In my inbox the other day I received the following email, from a service I had used for a while:
IQTell is (was) a productivity system designed to implement the GTD (Getting Things Done) system by David Allen. It wasÂ not affiliated with the GTD company, but had a very good handle on what GTD is all about. I have been an avid GTD follower for a number of years. My tool of choice for a long time was OmniFocus, a Mac OS/iOS-only GTD tool. It worked very well for me until I determined a cross-platform solution was what was needed.
There are a plethora of GTD tools available, and after searching/reading, I discovered and switched my system to IQTellÂ (note that depending on when you read this, that link may no longer work). It tightly integrated email, calendar, actions, projects, Evernote, and more, across the board. It did so in a fashion far more than any other tool that I could tell. The learning curve was a bit high, but the benefits seemed worth it. As I continued to use IQTell, what began to concern me was how integrated the systems were. For example, as I created actions in my IQTell account, corresponding items in my Evernote account would appear. This was by design and I understood so after a little while. It got me to thinking, “what else is integrated that I am not aware of?” Another example I struggle with is email – IQTell would import email from all my accounts – Gmail, Exhchange, etc. Since it did this, I believe it would have a copy of the emails from those services on the IQTell servers as well, and that was a step beyond my comfort level (probably unfounded, but it did concern me). In the long run, I decided to move away from IQTell for reasons like this. I was a fan of what it was trying to do, enough to pay for the service when they rolled out a pricing structure, but in the end decided to move on.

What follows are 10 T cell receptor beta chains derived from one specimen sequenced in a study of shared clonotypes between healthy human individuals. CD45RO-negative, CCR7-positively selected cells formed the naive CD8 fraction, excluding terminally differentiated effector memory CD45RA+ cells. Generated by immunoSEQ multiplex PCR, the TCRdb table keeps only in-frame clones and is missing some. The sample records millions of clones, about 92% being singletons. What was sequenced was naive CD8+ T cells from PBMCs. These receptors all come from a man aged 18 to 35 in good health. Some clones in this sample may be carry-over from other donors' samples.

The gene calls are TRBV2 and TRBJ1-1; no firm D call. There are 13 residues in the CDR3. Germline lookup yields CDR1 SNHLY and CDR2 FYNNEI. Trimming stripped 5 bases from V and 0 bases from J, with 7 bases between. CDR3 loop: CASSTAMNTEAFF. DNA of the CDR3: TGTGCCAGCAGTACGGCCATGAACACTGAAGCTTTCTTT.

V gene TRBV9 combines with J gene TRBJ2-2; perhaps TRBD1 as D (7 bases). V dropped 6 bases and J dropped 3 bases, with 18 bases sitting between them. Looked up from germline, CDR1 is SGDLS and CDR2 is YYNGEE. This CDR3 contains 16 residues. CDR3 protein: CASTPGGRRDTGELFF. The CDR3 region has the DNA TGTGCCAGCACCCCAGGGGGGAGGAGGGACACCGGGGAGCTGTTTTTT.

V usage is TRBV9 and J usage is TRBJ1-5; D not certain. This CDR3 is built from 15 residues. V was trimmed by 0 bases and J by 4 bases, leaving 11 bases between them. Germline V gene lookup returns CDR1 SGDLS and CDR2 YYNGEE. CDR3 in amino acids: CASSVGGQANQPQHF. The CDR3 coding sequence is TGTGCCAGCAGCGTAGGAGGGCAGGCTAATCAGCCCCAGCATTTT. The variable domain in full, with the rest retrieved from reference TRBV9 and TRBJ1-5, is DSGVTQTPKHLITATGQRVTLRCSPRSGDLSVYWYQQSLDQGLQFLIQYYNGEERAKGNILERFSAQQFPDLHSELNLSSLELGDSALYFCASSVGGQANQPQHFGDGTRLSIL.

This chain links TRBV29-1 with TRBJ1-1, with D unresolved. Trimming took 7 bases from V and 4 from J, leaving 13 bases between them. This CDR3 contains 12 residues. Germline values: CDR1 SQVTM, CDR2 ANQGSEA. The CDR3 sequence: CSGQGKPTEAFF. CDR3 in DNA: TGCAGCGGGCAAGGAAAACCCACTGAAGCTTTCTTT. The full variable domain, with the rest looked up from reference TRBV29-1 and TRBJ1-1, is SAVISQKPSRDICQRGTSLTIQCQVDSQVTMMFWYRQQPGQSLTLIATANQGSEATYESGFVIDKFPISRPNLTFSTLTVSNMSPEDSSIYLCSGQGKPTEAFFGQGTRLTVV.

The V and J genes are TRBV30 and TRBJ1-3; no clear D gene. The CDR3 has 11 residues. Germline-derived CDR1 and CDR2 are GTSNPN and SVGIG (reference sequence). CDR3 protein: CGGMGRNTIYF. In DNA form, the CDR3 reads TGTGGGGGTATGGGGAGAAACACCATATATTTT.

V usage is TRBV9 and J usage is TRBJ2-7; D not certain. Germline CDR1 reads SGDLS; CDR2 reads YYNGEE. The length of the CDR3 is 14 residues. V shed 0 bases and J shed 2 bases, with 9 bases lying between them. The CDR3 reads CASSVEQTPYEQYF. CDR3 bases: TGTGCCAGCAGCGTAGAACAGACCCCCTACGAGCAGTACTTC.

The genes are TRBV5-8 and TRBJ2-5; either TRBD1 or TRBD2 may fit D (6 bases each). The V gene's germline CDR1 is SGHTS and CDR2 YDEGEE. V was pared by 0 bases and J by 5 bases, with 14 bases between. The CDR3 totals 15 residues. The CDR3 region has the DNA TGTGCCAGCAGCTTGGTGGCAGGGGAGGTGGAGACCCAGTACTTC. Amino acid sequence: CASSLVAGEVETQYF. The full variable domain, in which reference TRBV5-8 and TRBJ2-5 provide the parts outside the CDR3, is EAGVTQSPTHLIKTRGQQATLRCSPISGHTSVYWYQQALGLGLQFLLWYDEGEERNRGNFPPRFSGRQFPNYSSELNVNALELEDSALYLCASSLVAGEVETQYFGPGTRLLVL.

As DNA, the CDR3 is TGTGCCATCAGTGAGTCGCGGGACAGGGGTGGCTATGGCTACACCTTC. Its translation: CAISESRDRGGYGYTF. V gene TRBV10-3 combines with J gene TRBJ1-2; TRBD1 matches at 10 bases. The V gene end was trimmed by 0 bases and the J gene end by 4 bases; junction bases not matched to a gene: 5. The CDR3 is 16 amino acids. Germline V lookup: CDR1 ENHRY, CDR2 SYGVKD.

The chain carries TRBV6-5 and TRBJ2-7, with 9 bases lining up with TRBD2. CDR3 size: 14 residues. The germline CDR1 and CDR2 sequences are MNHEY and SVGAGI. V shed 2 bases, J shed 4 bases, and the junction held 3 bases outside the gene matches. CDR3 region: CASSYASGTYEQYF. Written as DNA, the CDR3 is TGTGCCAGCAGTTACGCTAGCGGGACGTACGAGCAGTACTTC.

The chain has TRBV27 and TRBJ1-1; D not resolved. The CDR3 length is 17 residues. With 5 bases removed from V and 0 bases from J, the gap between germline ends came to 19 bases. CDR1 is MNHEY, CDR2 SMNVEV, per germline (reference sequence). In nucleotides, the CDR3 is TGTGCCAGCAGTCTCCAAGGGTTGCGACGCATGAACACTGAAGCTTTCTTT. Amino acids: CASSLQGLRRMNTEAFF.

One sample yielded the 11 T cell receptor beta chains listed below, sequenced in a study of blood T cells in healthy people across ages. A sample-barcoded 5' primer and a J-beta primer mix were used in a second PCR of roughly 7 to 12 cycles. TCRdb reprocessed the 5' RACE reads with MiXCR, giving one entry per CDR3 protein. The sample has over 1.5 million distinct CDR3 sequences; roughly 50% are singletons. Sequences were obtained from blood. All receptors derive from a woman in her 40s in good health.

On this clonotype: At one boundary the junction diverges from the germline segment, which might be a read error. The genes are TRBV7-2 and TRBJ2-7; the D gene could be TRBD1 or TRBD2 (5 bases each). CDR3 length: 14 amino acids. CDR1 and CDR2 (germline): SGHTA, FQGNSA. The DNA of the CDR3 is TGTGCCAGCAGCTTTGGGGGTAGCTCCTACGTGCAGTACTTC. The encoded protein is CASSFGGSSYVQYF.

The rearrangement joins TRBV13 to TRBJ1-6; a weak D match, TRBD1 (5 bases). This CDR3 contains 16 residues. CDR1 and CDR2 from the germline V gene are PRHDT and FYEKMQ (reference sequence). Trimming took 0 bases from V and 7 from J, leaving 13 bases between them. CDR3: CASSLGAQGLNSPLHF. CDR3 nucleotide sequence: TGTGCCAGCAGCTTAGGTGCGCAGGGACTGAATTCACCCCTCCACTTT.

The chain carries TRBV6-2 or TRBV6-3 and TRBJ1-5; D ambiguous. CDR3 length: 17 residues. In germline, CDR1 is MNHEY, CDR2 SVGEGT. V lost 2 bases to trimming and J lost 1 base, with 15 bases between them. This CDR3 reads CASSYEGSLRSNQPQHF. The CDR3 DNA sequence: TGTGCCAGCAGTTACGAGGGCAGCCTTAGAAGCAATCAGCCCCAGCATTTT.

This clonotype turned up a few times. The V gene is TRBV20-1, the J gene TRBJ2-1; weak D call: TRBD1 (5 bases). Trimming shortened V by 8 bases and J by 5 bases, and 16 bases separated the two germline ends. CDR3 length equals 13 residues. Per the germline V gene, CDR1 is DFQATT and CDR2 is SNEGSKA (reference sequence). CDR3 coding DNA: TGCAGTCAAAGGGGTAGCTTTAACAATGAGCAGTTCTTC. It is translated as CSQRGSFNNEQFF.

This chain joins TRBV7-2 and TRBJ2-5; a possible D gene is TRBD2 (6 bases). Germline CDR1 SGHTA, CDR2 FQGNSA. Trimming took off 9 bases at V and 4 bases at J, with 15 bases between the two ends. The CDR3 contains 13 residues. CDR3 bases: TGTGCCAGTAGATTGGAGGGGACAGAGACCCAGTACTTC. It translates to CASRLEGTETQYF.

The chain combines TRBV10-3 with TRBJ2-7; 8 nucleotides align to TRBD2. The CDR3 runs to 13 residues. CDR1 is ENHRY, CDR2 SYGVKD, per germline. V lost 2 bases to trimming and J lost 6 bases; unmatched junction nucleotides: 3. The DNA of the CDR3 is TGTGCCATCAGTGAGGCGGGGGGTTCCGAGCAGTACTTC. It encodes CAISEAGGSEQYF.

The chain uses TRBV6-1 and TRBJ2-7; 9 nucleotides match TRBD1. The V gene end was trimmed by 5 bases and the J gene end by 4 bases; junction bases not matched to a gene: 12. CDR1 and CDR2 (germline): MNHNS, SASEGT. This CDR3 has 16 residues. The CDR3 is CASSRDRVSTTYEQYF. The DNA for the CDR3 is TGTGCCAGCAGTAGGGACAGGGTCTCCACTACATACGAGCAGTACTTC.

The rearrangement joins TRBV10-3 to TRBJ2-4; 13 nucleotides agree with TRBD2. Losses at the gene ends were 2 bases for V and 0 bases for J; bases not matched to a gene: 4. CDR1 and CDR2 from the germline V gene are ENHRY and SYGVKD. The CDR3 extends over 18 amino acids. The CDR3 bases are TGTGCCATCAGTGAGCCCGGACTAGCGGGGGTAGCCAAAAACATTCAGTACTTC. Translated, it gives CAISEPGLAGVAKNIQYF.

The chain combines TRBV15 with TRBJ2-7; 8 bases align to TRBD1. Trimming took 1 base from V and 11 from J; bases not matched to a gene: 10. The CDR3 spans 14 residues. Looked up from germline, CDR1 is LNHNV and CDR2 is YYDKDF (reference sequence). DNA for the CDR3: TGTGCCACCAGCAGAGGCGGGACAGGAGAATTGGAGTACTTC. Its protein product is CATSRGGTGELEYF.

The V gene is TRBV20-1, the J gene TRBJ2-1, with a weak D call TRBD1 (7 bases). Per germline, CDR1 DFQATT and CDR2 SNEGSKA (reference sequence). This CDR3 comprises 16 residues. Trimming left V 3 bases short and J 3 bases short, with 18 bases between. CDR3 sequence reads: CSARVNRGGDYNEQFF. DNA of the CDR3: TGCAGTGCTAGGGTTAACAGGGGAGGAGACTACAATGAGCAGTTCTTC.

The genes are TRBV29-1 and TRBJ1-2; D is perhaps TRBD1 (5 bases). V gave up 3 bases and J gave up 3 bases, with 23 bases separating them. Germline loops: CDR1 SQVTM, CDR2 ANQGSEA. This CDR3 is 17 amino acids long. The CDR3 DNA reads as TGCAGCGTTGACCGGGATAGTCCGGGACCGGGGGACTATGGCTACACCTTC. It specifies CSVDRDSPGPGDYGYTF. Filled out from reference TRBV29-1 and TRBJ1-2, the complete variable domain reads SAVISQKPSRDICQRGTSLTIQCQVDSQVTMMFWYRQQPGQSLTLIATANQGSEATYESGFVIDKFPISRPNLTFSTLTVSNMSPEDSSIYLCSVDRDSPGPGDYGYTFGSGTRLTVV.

This brings me to the point – I lucked out on this one in that I had already moved on to another service for my GTD System (Evernote, using techniques from The Secret Weapon). But the fact is some technology services we rely on will just stop working one day for reasons beyond our control. They may even stop without warning, right when you try to login to get to your stuff (whatever that stuff is). Is the data stored on the service backed up somewhere so it is accessible? What are the implications if it is not accessible? What is the backup plan?
Just like everyone WILL experience a computer crash where all data is lost, we are at a point where everyone WILL experience a end-of-service notice for something they have relied on.
What if Evernote sent out a notice like this?
What if Goolge sent out a notice like this for gmail?
What service is going to sbut down next?